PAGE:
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you you know, are in your late teens or in your 20s and you try

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out drinking drugs or doing things that you know deep inside

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a part of you is afraid of because it's making you out of

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control or it makes you different than you really are

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supposed to be in order to be acceptable. Again, you do this a

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few time the panic attack, say no note stop with us, we can't

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do this anymore, you are out of control.

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So the intensity has a lot to do with how much awareness you have

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on what the anxiety is trying to tell you. And also how much the

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anxiety trusts you. And this is a the final point that I want to

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make today that the anti died of anxiety is not the absence of

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anxiety. The antidote of anxiety is the trust that your

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subconscious has, in you the conscious person to no longer

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need the subconscious to take care of you. Or like me say it

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in a different way. If your inner protector is operating

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with the manual, the owner's manual from when you were like

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510 years old. It is of course doing things that don't really

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fit into your adult life anymore. But unless you the

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adult, are proving to your subconscious, that you are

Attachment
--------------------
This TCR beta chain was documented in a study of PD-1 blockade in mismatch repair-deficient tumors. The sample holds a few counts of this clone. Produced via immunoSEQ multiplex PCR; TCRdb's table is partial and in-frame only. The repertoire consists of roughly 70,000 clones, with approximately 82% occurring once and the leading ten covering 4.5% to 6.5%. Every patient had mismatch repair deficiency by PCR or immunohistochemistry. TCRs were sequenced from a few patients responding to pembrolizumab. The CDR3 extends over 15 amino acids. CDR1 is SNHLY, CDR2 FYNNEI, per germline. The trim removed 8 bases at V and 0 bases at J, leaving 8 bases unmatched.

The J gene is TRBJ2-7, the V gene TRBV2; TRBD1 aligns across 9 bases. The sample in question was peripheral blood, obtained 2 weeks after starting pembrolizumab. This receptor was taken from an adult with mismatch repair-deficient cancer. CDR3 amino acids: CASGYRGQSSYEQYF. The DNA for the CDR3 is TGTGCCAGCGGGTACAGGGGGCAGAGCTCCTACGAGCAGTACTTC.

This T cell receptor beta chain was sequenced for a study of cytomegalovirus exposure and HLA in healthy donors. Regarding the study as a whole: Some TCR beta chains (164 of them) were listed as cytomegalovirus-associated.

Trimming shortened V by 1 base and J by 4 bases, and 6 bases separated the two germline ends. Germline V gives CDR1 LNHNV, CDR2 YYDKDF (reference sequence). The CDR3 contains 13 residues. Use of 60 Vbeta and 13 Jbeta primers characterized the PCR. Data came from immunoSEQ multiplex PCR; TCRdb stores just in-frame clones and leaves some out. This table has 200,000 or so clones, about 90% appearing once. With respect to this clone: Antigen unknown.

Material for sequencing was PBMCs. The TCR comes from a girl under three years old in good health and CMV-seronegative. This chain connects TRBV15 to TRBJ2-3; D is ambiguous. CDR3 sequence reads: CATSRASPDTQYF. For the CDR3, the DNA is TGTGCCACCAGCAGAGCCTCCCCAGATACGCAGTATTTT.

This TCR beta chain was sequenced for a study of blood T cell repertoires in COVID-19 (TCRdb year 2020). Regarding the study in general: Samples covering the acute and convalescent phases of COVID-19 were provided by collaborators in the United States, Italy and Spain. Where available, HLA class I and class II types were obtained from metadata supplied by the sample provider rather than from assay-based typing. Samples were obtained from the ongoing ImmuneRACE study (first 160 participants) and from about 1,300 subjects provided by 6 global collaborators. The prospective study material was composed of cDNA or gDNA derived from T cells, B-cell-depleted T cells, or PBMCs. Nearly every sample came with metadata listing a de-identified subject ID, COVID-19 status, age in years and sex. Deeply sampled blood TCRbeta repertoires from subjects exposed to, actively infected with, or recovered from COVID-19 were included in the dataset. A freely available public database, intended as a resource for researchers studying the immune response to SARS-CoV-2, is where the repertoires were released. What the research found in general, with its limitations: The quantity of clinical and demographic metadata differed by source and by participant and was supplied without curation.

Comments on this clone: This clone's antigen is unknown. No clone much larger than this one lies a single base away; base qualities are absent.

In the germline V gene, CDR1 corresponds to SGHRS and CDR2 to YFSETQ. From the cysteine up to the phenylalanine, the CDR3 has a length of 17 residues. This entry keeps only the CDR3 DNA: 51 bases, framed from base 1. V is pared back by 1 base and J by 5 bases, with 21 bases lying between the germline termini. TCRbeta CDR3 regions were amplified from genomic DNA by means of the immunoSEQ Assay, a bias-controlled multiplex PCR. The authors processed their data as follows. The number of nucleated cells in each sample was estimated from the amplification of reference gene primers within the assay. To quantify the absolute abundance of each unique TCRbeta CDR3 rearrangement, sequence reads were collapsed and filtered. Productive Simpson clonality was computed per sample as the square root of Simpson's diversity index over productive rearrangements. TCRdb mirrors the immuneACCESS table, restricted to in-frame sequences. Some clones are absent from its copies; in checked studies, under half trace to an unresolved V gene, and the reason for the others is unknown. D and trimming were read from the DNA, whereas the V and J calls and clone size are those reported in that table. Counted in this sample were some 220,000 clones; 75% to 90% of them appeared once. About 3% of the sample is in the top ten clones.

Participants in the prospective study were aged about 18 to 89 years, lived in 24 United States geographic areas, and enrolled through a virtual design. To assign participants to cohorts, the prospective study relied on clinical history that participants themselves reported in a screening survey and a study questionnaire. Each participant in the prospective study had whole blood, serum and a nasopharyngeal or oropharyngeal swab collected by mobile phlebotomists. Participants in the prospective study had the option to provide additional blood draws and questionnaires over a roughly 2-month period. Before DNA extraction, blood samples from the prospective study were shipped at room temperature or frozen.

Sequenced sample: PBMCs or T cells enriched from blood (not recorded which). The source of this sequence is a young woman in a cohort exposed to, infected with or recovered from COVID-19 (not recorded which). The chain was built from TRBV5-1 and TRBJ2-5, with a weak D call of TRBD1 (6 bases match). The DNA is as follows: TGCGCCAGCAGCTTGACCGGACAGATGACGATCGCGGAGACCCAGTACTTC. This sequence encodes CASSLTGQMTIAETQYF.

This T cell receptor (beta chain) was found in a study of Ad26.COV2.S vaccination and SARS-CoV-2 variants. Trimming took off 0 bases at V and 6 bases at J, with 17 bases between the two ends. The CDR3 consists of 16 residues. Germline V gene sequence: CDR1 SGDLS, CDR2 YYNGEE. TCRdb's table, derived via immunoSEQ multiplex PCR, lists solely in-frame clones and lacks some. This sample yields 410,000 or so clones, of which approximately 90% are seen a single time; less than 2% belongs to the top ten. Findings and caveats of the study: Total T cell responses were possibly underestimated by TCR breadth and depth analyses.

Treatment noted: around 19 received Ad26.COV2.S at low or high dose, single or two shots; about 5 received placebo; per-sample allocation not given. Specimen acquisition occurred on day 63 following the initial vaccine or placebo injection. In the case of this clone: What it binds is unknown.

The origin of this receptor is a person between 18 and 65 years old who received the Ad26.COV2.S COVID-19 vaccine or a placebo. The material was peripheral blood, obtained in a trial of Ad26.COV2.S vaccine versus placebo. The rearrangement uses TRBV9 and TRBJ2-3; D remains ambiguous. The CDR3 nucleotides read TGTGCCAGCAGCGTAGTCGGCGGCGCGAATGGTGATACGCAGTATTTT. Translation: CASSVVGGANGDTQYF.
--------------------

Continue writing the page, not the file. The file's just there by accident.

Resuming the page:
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trustworthy, that you are someone who can make good

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decisions, who is able to deal with criticism or judgment who

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is not just going recklessly through life, who is able to be

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kind and generous to yourself and not just give your power and

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attention to everybody else. All those things that may in the

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past may have felt unsafe for your subconscious. If your

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subconscious can be convinced that you are the leader of your

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life, your anxiety will decrease dramatically. And for this to

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happen. You need to really consciously address your

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subconscious not with fear, not with anger, not with ignorance,

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but with curiosity, and compassion. So there are three

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phases that help you to overcome and ultimately outgrow your

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anxiety. The first phase is for you to stop being afraid of your

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emotions and really understand more now there is a message

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there is some pain inside of me there is something that needs me

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and I will pay attention to that. And often it really helps

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to listen to the anxiety to listen to the to the thoughts

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that are popping up and understand Wow, these are the